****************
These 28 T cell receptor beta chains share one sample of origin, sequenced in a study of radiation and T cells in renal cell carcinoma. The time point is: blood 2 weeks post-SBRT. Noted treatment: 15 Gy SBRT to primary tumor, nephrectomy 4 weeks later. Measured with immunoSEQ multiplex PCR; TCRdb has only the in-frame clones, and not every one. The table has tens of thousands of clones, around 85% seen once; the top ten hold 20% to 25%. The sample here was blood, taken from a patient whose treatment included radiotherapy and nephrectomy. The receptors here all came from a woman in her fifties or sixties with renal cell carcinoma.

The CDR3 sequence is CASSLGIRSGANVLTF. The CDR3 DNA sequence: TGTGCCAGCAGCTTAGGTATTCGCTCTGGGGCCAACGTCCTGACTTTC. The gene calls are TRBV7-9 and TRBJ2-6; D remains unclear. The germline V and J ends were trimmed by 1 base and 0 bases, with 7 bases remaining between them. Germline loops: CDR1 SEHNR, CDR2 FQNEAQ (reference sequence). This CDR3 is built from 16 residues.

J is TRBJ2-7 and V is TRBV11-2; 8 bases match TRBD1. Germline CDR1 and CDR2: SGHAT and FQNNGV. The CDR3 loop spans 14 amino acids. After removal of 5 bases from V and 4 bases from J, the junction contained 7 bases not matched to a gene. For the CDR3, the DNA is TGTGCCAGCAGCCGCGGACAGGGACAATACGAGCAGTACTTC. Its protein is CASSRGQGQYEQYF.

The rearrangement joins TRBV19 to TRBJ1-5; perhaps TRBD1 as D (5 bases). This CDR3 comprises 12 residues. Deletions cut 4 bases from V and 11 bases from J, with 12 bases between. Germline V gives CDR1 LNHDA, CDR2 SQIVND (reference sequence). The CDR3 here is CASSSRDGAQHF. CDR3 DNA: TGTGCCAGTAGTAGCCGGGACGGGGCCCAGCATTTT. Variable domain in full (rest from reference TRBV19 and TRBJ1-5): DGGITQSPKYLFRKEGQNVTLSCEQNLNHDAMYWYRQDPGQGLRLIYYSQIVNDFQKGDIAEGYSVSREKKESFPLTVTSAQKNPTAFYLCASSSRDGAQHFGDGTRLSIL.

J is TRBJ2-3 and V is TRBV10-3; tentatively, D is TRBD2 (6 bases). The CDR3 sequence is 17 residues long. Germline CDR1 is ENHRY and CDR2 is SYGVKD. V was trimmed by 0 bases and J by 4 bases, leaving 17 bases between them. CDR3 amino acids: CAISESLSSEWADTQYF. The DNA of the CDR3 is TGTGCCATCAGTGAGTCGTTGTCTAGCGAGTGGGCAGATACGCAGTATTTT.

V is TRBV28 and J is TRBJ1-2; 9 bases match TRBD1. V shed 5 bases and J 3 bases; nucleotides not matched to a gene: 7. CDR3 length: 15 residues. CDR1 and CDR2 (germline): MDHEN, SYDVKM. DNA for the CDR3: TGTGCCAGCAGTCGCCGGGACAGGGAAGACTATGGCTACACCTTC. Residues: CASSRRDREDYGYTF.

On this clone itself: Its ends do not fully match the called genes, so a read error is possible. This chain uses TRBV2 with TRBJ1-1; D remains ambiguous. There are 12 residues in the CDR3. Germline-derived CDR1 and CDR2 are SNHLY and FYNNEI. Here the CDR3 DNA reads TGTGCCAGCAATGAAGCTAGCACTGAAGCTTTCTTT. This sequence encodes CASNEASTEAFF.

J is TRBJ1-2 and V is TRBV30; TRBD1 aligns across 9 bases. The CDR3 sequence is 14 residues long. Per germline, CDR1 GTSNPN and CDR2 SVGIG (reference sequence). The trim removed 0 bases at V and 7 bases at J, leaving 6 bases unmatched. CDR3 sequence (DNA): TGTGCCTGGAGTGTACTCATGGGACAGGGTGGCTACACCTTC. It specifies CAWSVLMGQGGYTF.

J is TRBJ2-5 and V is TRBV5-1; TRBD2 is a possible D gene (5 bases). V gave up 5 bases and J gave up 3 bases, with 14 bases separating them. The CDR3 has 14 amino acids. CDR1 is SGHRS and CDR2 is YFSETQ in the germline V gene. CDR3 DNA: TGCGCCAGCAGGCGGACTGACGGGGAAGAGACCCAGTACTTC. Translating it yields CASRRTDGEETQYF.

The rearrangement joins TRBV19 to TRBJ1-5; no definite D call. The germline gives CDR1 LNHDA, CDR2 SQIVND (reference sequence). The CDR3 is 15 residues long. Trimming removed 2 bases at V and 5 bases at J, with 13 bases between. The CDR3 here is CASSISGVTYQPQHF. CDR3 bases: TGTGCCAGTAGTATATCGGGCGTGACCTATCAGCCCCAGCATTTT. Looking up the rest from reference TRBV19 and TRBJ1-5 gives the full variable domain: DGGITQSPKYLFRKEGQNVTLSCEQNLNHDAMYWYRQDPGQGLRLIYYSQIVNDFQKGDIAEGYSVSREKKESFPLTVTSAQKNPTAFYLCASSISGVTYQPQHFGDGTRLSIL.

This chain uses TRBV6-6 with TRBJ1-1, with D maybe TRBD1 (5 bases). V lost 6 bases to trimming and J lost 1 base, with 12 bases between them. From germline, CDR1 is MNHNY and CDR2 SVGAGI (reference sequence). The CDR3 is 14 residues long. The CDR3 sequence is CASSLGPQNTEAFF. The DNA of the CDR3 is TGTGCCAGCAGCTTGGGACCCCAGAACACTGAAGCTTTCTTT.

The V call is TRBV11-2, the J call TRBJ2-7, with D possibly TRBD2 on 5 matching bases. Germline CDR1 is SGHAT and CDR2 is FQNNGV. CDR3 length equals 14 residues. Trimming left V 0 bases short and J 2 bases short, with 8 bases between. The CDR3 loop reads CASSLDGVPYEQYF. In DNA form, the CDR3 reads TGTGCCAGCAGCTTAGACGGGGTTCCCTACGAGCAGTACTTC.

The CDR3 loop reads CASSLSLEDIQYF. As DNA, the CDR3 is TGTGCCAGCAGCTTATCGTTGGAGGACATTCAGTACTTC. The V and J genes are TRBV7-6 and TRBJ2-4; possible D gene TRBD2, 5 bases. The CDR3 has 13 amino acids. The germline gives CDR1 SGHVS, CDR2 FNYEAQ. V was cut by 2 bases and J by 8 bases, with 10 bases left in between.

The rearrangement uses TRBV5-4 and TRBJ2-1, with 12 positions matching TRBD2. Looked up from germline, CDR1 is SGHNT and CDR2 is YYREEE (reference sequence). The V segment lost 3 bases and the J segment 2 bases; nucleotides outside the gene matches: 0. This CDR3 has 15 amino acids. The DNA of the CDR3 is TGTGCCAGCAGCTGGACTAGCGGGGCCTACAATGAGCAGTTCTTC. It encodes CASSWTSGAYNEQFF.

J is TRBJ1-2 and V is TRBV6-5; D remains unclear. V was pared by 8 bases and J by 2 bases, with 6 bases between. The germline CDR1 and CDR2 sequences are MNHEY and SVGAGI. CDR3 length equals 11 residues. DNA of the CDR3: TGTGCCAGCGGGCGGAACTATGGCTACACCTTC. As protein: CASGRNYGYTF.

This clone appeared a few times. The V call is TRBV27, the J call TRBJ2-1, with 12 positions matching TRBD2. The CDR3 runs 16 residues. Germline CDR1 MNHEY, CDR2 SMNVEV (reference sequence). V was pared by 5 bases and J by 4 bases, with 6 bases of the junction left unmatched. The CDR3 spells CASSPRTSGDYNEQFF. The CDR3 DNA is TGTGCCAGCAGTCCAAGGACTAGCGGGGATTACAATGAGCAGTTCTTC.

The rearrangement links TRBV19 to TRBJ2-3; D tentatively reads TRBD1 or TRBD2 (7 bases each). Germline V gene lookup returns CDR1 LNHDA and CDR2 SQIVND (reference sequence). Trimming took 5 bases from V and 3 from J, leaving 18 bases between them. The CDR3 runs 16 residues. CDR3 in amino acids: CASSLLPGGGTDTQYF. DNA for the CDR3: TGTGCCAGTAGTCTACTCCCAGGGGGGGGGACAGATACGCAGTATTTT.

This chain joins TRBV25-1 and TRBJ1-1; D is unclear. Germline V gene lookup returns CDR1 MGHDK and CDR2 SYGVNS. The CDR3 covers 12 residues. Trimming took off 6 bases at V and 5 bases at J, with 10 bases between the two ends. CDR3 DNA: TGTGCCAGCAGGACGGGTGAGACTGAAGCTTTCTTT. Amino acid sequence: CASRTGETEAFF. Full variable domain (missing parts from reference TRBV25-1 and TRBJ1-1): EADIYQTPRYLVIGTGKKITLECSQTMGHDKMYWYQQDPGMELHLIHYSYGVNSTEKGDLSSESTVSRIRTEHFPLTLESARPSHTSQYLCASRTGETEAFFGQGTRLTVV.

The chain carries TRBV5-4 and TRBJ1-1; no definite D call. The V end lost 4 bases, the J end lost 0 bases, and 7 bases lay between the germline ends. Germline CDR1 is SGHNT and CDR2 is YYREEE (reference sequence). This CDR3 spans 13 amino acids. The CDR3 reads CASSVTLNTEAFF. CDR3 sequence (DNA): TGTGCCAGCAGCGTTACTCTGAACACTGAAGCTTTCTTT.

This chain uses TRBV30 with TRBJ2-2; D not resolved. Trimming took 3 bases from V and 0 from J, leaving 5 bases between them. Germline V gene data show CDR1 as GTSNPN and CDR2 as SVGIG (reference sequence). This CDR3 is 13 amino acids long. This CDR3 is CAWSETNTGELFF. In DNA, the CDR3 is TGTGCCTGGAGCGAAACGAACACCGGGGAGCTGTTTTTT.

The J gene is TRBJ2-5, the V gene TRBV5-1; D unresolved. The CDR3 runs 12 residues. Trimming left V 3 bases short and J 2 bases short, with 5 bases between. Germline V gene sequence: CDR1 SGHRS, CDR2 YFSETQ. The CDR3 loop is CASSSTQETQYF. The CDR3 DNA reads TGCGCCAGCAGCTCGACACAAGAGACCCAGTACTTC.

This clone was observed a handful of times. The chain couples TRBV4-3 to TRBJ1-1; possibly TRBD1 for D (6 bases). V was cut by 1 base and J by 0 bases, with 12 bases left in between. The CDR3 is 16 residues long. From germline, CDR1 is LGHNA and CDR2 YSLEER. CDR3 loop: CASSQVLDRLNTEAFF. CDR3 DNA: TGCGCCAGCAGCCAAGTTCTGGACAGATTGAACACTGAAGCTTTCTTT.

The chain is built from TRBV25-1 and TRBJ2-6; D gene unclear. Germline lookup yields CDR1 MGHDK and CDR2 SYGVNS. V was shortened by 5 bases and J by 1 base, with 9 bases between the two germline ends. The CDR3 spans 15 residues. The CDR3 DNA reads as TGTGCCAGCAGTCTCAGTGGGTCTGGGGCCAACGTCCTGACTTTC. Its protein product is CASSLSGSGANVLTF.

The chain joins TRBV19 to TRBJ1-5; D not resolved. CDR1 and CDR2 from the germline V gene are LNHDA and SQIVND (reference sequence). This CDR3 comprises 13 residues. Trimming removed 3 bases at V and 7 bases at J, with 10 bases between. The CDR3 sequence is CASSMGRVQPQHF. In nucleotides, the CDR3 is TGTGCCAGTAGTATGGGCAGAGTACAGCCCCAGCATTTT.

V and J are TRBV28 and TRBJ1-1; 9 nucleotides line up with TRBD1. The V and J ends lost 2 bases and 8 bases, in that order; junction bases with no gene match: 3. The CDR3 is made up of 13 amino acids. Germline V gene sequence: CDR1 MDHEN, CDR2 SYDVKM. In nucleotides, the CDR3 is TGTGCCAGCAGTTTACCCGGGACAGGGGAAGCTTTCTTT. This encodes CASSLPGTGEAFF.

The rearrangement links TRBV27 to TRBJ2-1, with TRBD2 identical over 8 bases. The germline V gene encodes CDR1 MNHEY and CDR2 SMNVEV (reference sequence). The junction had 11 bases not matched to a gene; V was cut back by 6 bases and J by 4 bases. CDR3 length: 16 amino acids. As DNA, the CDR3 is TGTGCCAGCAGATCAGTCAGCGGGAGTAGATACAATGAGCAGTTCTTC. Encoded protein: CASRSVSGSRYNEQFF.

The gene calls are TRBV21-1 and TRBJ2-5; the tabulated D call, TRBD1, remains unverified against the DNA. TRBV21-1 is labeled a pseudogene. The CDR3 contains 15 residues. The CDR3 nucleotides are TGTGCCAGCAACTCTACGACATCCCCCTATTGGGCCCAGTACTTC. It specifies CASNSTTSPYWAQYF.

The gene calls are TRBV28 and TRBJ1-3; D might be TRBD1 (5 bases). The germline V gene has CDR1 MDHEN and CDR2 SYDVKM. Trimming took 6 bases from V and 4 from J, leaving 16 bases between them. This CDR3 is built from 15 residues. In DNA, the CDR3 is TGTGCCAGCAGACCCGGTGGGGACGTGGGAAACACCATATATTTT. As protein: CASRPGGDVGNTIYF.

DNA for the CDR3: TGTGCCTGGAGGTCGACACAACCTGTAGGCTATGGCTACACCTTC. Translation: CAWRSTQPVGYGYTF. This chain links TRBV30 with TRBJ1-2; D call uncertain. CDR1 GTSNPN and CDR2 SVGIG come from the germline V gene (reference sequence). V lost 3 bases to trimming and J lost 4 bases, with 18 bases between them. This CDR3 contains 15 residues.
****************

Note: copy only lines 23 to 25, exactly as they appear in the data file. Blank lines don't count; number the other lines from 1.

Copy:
The chain is built from TRBV25-1 and TRBJ2-6; D gene unclear. Germline lookup yields CDR1 MGHDK and CDR2 SYGVNS. V was shortened by 5 bases and J by 1 base, with 9 bases between the two germline ends. The CDR3 spans 15 residues. The CDR3 DNA reads as TGTGCCAGCAGTCTCAGTGGGTCTGGGGCCAACGTCCTGACTTTC. Its protein product is CASSLSGSGANVLTF.

The chain joins TRBV19 to TRBJ1-5; D not resolved. CDR1 and CDR2 from the germline V gene are LNHDA and SQIVND (reference sequence). This CDR3 comprises 13 residues. Trimming removed 3 bases at V and 7 bases at J, with 10 bases between. The CDR3 sequence is CASSMGRVQPQHF. In nucleotides, the CDR3 is TGTGCCAGTAGTATGGGCAGAGTACAGCCCCAGCATTTT.

V and J are TRBV28 and TRBJ1-1; 9 nucleotides line up with TRBD1. The V and J ends lost 2 bases and 8 bases, in that order; junction bases with no gene match: 3. The CDR3 is made up of 13 amino acids. Germline V gene sequence: CDR1 MDHEN, CDR2 SYDVKM. In nucleotides, the CDR3 is TGTGCCAGCAGTTTACCCGGGACAGGGGAAGCTTTCTTT. This encodes CASSLPGTGEAFF.